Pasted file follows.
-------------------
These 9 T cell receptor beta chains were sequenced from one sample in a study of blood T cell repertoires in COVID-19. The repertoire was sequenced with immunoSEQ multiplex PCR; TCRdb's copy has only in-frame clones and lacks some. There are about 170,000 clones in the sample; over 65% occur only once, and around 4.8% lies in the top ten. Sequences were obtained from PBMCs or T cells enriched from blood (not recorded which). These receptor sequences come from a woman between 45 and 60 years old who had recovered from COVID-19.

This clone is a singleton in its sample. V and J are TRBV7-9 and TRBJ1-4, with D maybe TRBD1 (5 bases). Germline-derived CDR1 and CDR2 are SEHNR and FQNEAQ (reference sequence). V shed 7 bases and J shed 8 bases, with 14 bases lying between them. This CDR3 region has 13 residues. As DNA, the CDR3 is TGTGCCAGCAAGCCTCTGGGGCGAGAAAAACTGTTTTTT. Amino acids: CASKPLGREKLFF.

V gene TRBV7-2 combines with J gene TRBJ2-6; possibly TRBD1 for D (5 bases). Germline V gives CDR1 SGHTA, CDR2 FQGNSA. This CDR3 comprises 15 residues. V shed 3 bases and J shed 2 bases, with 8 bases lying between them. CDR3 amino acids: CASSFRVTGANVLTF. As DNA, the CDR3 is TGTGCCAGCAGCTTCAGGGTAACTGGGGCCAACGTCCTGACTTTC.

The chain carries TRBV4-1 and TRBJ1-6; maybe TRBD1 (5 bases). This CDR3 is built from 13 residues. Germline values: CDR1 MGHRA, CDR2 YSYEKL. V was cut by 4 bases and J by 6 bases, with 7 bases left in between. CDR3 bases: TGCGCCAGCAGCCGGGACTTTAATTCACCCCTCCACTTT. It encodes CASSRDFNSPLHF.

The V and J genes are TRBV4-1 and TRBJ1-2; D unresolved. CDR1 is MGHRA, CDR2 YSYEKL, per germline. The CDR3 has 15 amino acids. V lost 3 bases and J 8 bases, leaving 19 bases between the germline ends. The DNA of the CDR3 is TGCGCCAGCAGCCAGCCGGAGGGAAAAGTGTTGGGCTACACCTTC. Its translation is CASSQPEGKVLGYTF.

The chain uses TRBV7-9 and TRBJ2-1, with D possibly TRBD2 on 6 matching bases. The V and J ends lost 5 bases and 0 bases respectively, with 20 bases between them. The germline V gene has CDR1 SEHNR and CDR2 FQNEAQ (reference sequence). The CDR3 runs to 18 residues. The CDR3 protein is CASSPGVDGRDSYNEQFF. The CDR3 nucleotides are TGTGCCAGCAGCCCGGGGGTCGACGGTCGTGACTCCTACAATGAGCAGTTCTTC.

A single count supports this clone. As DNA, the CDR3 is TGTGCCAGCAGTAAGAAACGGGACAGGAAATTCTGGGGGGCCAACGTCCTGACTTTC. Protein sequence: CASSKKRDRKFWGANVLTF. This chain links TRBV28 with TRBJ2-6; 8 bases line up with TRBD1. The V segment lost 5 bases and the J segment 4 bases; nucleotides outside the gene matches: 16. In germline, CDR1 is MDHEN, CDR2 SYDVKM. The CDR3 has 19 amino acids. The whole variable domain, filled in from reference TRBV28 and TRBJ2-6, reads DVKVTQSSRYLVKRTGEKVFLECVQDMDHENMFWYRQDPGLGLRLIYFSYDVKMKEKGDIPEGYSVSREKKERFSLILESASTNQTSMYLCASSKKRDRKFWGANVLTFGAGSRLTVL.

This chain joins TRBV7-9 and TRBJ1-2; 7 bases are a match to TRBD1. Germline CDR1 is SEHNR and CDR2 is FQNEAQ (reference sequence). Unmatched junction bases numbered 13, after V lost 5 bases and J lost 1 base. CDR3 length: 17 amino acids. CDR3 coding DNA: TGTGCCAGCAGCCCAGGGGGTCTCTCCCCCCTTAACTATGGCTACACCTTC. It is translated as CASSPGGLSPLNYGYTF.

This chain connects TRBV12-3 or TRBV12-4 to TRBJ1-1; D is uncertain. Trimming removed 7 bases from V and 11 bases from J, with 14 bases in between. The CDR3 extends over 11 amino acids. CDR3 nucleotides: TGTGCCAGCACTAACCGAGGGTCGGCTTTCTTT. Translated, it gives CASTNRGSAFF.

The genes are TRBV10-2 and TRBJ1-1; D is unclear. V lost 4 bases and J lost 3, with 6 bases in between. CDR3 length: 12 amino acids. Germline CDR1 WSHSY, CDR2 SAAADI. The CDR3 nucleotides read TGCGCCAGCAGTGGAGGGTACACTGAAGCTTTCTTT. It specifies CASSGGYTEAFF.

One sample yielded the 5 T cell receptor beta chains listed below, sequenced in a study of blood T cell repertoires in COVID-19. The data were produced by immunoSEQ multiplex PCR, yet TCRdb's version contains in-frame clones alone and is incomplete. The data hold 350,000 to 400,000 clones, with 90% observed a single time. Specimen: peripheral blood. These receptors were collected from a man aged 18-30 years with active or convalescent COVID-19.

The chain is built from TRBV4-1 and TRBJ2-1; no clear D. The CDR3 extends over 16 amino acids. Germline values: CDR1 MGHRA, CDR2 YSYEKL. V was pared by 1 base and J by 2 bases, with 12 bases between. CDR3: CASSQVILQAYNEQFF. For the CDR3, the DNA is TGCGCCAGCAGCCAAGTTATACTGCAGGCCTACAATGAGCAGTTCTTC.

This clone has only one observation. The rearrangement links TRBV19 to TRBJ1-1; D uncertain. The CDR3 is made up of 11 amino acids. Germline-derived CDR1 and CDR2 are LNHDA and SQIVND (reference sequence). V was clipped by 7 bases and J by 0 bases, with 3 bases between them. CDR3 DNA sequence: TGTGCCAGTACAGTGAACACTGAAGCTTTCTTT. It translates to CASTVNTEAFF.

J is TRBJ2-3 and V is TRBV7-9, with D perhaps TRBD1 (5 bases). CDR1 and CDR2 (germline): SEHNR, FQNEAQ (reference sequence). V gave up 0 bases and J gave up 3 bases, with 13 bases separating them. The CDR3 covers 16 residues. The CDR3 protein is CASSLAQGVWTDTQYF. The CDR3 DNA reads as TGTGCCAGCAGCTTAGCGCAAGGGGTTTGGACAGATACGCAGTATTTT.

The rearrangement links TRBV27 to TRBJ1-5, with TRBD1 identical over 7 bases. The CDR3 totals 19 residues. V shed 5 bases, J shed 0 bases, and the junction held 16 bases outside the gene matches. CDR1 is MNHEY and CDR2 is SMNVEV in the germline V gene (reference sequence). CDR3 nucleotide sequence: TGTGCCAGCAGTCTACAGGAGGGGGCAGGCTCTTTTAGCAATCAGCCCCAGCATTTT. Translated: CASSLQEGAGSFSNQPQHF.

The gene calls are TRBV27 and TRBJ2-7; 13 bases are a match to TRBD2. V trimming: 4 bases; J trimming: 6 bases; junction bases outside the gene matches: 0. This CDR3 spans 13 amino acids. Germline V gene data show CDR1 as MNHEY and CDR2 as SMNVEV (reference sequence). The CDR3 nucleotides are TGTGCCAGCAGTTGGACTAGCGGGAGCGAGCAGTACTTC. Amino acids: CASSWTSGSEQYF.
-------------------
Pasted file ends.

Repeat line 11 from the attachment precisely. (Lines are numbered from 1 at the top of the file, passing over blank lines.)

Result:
One sample yielded the 5 T cell receptor beta chains listed below, sequenced in a study of blood T cell repertoires in COVID-19. The data were produced by immunoSEQ multiplex PCR, yet TCRdb's version contains in-frame clones alone and is incomplete. The data hold 350,000 to 400,000 clones, with 90% observed a single time. Specimen: peripheral blood. These receptors were collected from a man aged 18-30 years with active or convalescent COVID-19.